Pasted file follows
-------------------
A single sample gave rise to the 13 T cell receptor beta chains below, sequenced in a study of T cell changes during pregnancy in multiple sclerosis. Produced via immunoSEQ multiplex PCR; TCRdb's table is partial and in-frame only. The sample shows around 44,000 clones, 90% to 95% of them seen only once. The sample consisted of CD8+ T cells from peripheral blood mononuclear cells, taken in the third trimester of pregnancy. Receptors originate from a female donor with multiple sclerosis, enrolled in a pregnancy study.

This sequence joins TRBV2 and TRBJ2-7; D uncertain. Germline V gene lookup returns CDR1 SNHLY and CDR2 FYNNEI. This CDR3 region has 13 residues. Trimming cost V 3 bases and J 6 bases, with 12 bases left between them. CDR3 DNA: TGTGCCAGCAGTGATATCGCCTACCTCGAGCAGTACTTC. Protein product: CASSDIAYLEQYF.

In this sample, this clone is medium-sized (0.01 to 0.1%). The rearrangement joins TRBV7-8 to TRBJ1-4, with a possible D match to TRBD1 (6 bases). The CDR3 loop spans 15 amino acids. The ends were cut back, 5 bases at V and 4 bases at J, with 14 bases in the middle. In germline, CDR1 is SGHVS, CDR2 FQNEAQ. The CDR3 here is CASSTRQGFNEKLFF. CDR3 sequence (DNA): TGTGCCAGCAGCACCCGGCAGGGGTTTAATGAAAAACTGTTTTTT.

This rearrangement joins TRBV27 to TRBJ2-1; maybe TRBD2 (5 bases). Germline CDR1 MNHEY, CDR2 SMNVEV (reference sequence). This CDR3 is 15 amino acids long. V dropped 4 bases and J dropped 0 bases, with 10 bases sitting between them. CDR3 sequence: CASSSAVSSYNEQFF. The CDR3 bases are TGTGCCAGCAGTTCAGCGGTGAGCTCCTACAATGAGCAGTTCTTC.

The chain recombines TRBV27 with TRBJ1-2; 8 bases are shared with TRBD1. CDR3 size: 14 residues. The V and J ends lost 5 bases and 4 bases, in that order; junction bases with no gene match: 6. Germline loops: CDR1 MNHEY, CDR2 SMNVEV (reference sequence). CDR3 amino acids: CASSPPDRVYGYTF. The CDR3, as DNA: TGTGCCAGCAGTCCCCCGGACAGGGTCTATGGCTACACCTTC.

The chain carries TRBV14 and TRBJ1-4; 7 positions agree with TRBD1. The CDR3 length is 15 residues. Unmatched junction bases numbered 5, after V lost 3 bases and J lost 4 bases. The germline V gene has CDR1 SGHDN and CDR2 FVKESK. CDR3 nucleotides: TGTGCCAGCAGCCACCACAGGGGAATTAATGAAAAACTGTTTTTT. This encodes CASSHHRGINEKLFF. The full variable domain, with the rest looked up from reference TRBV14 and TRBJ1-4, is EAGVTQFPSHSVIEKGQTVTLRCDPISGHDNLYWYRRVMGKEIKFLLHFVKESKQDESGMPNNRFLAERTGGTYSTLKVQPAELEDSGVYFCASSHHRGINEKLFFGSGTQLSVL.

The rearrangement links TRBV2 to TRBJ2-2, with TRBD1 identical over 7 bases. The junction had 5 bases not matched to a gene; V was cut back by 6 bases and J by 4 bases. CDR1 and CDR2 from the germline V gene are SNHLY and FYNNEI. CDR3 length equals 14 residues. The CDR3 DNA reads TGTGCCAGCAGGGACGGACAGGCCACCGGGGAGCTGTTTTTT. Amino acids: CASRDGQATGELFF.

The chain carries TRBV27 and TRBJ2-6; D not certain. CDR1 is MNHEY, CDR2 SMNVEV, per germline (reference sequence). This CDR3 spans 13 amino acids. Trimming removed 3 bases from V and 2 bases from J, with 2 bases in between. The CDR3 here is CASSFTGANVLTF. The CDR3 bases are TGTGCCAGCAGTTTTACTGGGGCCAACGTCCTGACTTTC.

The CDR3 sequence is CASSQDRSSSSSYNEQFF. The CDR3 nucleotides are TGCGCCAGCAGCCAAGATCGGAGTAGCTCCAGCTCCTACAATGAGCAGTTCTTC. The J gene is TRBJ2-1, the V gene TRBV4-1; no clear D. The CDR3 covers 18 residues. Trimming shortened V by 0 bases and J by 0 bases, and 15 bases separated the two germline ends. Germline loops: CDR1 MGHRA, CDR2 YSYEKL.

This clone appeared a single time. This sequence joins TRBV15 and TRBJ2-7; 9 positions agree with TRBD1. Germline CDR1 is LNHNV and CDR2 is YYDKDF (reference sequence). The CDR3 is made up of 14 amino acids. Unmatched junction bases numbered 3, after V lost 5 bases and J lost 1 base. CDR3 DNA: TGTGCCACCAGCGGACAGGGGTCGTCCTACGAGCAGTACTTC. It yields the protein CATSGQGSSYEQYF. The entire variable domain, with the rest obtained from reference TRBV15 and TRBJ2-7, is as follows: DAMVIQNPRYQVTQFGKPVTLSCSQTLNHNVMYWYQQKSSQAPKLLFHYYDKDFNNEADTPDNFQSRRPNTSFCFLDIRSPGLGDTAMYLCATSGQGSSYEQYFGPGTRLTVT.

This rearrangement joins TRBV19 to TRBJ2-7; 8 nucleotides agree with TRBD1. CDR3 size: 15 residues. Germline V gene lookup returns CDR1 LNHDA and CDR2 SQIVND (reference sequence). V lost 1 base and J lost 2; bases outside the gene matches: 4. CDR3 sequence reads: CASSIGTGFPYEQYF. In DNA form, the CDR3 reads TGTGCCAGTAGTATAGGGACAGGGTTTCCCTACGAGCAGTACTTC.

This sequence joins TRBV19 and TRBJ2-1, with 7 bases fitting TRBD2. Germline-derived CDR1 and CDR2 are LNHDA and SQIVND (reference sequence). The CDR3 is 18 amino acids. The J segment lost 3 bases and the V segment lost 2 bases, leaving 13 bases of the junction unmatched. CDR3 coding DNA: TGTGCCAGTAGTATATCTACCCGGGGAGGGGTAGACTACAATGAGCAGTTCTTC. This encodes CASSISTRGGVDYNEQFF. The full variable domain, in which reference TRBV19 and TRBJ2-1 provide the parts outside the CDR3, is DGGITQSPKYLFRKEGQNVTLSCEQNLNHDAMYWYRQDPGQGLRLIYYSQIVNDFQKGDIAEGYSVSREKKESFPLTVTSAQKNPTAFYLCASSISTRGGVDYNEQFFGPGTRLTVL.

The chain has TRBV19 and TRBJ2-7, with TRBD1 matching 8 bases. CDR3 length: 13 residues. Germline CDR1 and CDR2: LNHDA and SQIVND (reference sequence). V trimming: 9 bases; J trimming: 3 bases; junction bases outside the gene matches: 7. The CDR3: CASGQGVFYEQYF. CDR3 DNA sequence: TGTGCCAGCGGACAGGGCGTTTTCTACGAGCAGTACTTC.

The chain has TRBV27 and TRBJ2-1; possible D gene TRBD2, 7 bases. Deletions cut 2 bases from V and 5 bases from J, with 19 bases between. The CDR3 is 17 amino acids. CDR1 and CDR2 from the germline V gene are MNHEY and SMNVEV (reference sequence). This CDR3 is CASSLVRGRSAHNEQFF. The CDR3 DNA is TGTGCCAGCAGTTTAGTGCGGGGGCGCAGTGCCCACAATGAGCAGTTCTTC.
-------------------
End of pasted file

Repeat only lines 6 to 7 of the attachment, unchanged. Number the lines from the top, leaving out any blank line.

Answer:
The chain carries TRBV14 and TRBJ1-4; 7 positions agree with TRBD1. The CDR3 length is 15 residues. Unmatched junction bases numbered 5, after V lost 3 bases and J lost 4 bases. The germline V gene has CDR1 SGHDN and CDR2 FVKESK. CDR3 nucleotides: TGTGCCAGCAGCCACCACAGGGGAATTAATGAAAAACTGTTTTTT. This encodes CASSHHRGINEKLFF. The full variable domain, with the rest looked up from reference TRBV14 and TRBJ1-4, is EAGVTQFPSHSVIEKGQTVTLRCDPISGHDNLYWYRRVMGKEIKFLLHFVKESKQDESGMPNNRFLAERTGGTYSTLKVQPAELEDSGVYFCASSHHRGINEKLFFGSGTQLSVL.

The rearrangement links TRBV2 to TRBJ2-2, with TRBD1 identical over 7 bases. The junction had 5 bases not matched to a gene; V was cut back by 6 bases and J by 4 bases. CDR1 and CDR2 from the germline V gene are SNHLY and FYNNEI. CDR3 length equals 14 residues. The CDR3 DNA reads TGTGCCAGCAGGGACGGACAGGCCACCGGGGAGCTGTTTTTT. Amino acids: CASRDGQATGELFF.